With a forced referendum in Russian-occupied areas of Ukraine and the proclaimed annexation of these four territories by Russia, democracy and sovereignty of a former Soviet state are once again undercut by hegemonial aspirations and big power competition. At the same time, Russians are fleeing their homeland in large numbers after the announced that he would draft 300,000 reservists. These developments as well as the challenges posed to democratic institutions and practices in Central and Eastern Europe – and beyond – raise questions concerning the broader implications of the war in Ukraine.
Join ACG and 1014 for another discussion as part of their virtual series Democracies und Pressure: Challenges for the Global Liberal Order. We will be joined by Dr. Alexander Cooley, Claire Tow Professor of Political Science and Vice Provost for Academic Centers and Libraries at Barnard College and Academy Adjunct Faculty at Chatham House, and Prof. Dr. Gwendolyn Sasse, Director of the Centre for East European and International Studies (ZOiS) and Einstein Professor for the Comparative Study of Democracy and Authoritarianism at the Humboldt-Universität zu Berlin.
Alexander Cooley is the Claire Tow Professor of Political Science at Barnard College. From 2015-2021 he served as the 15th Director of Columbia University’s Harriman Institute for the Study of Russia, Eurasia, and Eastern Europe. Professor Cooley’s research examines how external actors—including emerging powers, international organizations, multinational companies, NGOs, and Western enablers of grand corruption—have influenced the development, governance, and sovereignty of the former Soviet states, with a focus on Central Asia and the Caucasus. Cooley is the author and/or editor of eight academic books including, Dictators without Borders: Power and Money in Central Asia (Yale University Press 2017), co-authored with John Heathershaw, and more recently, Exit from Hegemony: the Unravelling of the American Global Order (Oxford University Press, 2020), co-authored with Daniel Nexon.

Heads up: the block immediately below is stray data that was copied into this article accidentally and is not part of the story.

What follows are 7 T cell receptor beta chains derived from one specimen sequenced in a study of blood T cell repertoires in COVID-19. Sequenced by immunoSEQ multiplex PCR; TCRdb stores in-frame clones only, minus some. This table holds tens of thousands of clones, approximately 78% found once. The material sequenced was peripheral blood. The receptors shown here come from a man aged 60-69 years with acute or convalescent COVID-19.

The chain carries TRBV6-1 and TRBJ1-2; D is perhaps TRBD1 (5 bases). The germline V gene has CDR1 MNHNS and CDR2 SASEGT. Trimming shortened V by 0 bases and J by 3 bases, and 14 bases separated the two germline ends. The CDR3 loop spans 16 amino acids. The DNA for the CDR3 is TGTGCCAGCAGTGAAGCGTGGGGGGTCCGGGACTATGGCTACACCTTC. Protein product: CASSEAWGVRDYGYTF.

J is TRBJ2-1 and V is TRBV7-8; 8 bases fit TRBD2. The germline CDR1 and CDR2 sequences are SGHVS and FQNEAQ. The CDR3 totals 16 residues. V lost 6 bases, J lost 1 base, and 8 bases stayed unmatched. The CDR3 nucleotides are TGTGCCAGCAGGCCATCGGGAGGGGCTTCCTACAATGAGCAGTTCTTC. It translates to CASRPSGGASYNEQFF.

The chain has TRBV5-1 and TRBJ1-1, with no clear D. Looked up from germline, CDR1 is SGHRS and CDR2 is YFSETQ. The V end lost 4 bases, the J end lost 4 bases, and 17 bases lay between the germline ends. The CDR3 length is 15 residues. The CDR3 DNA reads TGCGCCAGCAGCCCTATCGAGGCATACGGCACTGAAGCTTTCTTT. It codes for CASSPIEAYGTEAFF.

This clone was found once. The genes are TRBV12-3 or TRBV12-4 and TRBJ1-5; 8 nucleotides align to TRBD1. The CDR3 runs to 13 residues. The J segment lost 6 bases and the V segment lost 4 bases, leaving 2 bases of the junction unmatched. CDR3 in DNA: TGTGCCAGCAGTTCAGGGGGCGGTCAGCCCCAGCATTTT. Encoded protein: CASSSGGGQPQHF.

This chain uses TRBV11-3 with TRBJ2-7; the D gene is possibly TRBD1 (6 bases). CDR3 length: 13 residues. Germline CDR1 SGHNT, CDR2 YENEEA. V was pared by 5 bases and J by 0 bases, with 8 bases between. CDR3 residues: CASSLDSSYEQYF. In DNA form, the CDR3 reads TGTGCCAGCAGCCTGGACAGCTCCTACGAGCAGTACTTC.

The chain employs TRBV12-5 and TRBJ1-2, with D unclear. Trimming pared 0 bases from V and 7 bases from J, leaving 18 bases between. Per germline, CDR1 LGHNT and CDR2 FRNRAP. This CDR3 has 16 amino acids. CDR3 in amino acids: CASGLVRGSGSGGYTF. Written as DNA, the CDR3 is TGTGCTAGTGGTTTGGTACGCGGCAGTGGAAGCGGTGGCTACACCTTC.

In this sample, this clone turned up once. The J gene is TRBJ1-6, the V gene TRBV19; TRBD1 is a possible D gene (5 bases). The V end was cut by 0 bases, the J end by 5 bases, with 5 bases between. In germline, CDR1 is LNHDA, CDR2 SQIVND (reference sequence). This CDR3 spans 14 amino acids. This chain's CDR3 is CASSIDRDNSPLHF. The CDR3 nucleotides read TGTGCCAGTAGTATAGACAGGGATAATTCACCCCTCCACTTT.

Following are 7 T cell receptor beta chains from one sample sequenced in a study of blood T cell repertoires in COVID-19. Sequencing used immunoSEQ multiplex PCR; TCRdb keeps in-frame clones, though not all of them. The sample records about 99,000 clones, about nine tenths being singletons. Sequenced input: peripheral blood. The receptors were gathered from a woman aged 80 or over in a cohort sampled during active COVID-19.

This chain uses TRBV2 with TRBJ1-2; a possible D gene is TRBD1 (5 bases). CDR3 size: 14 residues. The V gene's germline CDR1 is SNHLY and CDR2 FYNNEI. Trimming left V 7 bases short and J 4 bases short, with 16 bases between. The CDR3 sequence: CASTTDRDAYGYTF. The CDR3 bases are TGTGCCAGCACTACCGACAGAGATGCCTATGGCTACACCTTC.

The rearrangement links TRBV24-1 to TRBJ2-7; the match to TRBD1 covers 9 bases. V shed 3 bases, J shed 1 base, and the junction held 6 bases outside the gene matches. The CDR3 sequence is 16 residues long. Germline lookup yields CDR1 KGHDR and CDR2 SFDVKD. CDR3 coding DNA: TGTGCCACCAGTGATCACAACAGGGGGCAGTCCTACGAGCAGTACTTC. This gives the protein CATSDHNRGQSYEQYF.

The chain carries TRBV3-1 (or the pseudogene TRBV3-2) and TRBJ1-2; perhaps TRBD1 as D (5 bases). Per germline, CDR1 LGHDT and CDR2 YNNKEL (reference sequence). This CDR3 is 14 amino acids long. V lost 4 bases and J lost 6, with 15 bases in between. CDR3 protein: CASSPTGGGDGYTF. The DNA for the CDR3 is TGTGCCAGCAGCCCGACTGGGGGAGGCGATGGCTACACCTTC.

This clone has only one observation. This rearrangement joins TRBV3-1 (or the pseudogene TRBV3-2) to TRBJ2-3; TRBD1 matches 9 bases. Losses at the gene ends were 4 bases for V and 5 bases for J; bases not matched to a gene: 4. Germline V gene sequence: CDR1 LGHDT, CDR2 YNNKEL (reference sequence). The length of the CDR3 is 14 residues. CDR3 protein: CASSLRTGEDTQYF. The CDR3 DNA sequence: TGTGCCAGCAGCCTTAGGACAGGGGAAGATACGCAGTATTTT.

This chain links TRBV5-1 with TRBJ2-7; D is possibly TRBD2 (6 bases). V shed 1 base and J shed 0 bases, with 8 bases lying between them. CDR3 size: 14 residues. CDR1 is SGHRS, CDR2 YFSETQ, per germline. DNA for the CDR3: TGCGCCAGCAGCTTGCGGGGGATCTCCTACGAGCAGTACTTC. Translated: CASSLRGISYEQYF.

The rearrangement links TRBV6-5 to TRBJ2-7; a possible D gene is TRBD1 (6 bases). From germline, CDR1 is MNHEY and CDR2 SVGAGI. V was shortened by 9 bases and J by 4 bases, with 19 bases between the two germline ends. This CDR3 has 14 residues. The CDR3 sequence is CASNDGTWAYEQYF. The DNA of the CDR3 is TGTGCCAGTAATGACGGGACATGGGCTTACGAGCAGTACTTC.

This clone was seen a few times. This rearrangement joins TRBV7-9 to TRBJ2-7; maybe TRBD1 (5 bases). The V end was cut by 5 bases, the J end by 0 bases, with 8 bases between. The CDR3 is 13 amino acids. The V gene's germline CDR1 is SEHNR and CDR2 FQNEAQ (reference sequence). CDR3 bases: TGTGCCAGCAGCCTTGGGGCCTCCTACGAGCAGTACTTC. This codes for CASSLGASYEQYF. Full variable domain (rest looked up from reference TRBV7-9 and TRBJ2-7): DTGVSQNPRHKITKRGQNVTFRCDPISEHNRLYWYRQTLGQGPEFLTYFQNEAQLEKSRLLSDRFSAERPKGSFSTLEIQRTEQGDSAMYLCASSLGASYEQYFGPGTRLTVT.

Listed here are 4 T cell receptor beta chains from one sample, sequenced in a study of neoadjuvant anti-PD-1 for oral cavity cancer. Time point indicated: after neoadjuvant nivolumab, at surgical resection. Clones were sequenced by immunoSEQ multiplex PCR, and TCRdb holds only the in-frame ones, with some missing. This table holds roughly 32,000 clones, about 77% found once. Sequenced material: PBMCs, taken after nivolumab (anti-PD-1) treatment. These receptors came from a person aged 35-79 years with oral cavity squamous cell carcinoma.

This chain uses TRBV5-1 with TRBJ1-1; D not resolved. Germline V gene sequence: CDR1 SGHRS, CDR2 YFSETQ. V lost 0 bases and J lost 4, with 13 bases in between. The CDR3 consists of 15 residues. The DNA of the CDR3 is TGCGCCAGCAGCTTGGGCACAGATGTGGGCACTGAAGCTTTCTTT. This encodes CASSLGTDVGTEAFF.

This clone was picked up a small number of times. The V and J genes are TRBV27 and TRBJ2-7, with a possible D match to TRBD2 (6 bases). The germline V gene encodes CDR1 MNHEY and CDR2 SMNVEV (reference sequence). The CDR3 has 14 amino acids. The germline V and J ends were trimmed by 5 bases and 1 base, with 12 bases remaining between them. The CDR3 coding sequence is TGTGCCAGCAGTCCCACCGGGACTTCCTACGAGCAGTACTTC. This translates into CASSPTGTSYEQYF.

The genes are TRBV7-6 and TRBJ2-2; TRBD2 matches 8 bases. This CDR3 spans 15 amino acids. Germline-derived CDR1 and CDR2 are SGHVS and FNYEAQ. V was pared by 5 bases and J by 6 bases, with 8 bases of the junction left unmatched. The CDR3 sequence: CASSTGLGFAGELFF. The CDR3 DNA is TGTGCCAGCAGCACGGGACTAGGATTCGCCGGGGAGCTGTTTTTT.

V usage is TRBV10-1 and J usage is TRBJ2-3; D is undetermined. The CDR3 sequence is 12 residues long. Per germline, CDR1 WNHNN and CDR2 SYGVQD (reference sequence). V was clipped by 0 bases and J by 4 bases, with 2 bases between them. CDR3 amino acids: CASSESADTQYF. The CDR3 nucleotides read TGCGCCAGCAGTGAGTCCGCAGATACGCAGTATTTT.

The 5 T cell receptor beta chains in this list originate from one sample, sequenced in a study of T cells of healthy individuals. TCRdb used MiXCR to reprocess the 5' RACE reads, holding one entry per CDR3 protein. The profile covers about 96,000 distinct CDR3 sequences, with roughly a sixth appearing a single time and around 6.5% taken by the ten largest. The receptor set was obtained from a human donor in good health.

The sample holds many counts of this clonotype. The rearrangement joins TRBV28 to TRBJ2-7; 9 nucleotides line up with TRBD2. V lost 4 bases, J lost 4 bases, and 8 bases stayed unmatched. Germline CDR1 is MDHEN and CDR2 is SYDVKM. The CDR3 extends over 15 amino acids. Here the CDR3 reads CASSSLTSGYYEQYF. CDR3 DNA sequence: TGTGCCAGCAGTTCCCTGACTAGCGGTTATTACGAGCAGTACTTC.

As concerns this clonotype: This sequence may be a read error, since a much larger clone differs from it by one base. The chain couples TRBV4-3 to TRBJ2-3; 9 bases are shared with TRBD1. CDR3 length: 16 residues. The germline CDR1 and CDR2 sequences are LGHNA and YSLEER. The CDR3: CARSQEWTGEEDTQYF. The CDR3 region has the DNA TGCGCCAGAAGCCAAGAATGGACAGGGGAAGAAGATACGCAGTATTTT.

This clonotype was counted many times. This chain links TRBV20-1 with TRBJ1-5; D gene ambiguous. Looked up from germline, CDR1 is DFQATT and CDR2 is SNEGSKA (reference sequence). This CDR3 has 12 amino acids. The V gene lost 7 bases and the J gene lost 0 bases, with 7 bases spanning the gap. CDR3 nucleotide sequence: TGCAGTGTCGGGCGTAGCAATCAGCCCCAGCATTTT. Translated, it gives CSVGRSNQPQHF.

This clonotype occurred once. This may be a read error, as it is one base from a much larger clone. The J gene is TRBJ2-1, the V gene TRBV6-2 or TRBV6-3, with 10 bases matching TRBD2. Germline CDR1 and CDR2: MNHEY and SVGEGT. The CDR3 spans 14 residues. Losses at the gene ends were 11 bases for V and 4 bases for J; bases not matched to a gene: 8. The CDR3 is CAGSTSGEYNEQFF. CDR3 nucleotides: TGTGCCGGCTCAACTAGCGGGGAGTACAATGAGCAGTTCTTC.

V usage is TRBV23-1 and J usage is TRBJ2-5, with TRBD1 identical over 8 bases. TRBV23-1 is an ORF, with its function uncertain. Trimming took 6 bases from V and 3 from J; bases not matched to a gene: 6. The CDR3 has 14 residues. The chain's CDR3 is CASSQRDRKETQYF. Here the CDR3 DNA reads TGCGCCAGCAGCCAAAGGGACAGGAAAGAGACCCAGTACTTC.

In addition to his academic research, Professor Cooley serves on several international advisory boards engaged with the region and has testified for the United States Congress and Helsinki Commission. Cooley’s opinion pieces have appeared in New York Times, Foreign Policy, and Foreign Affairs and his research has been supported by fellowships and grants from the Open Society Foundations, Carnegie Corporation, and the German Marshall Fund of the United States, among others. Cooley earned both his MA and Ph.D. from Columbia University.
Gwendolyn Sasse has been the Director of ZOiS since October 2016. Since April 2021, she has been Einstein Professor for the Comparative Study of Democracy and Authoritarianism at the Department of Social Sciences of the Humboldt-Universität zu Berlin. Prior to that, she was Professor of Comparative Politics at the Department of Politics and International Relations and at the Oxford School for Global and Area Studies at the University of Oxford. She maintains her connection with Oxford as a Senior Research Fellow at Nuffield College. She is also a Non-Resident Senior Fellow at the think tank Carnegie Europe. Her academic career began with the study of history, Slavonic studies, and political science at the University of Hamburg and led her to an MSc and Ph.D. in political science at the London School of Economics. After that, she took up a post as Assistant Professor at the Central European University, and then as Lecturer/Senior Lecturer at the London School of Economics before moving to Oxford in 2007 where she became a full professor in 2013.